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LCN Says

Long answer questions: the dos and don’ts

updated on 18 May 2021

As candidates begin to embark on the task of applying to multiple firms, one thing that will quickly become apparent is the use of long answer questions on application forms. Although many still require a cover letter, a great number of firms choose to ask specific, more probing questions. The good news is that this provides you with information about what matters to the firm and so offers some direction. However, these questions can be difficult to navigate and often come with restrictive word limits that force you to be very precise. With that in mind, we’ve gathered up some of the dos and don’ts for long answer questions.

Do: Select your firms wisely and take your time.

Don’t: Use a scattergun approach

It can be tempting to apply for as many roles as possible and while in an area as competitive as law it’s best not to put all your eggs in one basket, it is important to find a balance. These applications take time and many firms share the same deadline days making it easy to spread yourself too thin. Don’t pick too many firms. Firms will notice if you’ve applied to countless others because your research will be superficial, your long answer questions lazy or generic, and your meticulous attention to detail lacking. A solid application to five or six firms will be better than a weak one to 20.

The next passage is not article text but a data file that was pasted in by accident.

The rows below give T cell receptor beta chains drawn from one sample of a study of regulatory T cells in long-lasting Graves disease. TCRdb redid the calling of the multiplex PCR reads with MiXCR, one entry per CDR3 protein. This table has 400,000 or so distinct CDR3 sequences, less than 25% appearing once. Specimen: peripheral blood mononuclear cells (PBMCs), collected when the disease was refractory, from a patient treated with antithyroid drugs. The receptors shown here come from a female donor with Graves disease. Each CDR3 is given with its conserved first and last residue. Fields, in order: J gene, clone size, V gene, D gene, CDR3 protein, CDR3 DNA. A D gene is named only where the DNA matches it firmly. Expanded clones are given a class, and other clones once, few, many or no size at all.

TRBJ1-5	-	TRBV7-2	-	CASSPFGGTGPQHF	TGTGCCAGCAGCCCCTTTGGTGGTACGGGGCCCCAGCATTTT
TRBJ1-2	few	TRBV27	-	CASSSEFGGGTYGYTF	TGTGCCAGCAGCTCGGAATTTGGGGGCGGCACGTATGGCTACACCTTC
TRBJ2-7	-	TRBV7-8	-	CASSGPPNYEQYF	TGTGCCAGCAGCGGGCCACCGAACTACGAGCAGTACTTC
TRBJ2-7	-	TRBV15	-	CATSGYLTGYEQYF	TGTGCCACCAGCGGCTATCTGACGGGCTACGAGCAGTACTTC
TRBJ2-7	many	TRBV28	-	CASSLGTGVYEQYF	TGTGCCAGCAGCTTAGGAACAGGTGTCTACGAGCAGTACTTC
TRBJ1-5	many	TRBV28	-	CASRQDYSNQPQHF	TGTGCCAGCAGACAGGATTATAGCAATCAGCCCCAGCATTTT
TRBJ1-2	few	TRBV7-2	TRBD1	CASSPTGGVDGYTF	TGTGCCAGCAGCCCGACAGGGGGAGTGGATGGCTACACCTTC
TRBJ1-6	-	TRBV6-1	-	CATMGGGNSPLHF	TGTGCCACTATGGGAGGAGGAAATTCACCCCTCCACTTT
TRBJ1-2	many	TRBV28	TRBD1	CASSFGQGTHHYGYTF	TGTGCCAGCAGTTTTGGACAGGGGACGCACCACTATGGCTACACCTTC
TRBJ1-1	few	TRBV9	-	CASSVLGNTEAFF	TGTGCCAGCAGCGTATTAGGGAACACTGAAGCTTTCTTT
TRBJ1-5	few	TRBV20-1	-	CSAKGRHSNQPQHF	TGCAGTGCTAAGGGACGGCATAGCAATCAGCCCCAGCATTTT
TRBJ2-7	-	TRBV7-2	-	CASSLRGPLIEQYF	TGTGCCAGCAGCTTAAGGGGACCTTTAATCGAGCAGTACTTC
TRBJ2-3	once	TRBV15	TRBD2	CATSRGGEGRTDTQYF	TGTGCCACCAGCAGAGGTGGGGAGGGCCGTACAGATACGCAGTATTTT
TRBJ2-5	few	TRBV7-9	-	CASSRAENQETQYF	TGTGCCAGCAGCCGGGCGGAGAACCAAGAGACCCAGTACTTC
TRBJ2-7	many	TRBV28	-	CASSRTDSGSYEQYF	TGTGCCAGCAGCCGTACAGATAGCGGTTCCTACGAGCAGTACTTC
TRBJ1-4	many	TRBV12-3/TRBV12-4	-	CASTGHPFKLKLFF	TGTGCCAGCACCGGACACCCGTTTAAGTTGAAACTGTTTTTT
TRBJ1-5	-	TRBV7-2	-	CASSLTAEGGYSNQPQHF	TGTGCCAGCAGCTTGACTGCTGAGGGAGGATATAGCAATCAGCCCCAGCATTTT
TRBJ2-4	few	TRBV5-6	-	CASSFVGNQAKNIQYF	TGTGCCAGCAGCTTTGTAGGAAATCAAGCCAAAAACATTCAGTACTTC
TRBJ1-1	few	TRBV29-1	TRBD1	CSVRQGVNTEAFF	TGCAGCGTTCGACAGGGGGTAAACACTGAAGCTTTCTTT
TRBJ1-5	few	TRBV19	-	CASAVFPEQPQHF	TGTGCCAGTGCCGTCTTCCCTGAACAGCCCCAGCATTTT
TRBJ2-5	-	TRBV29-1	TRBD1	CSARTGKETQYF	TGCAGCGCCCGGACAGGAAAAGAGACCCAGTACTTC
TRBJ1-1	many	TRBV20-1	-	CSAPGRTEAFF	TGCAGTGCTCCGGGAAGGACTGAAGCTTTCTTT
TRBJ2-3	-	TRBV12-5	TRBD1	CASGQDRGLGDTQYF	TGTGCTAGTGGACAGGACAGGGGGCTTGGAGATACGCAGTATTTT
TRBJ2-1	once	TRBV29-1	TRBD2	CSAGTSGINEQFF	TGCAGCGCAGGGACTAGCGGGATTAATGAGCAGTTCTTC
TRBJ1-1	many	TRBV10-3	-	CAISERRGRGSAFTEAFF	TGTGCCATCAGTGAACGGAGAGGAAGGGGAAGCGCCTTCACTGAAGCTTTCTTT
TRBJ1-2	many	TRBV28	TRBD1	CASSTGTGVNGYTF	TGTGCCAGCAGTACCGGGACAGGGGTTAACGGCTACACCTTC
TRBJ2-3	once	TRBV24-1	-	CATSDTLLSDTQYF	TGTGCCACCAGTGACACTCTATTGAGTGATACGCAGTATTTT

Do: Tailor each application

Don’t: Repeat the firm’s words back to them

We speak to many firms who are tired of reading vague answers that could apply to any other firm. Recruiters see thousands of applications and have a deft eye for spotting an answer that has been prepared with numerous firms in mind. Find out what the firm and, particularly their fee-earners, do and focus on why that appeals to you. However, beware of simply telling the firm something they already know, such as regurgitating a press release or case study you’ve seen. That will simply show them that you’ve done research but haven’t thought about how that research inspired you to apply to them.

Do: Pick a lane and decide what to focus on

Don’t: Just split up a cover letter or copy and paste

Nobody is interested in everything, and with only 250 words to explain why you want to be a solicitor, you can’t possibly be expected to cover everything the firm does. So be true to yourself and your interests. If you have a cover letter prepared, it can be tempting to simply chop chunks out and paste them in but your best answers will be much more successful if you approach the firm with a refreshed, focused commitment to the question.

Ultimately, you should be treating your applications like a first interview and a chance to sell yourself. Remember to keep a copy ready for an interview or assessment centre, although most application providers store these in your account. So, take your time, proofread (ask someone else to proof it as well if you can) and try to enjoy writing them. After all, this is something you are passionate about, so why not appreciate the process?

Charlie Hooper is an account manager at AllHires. The AllHires team can be found on Twitter and LinkedIn.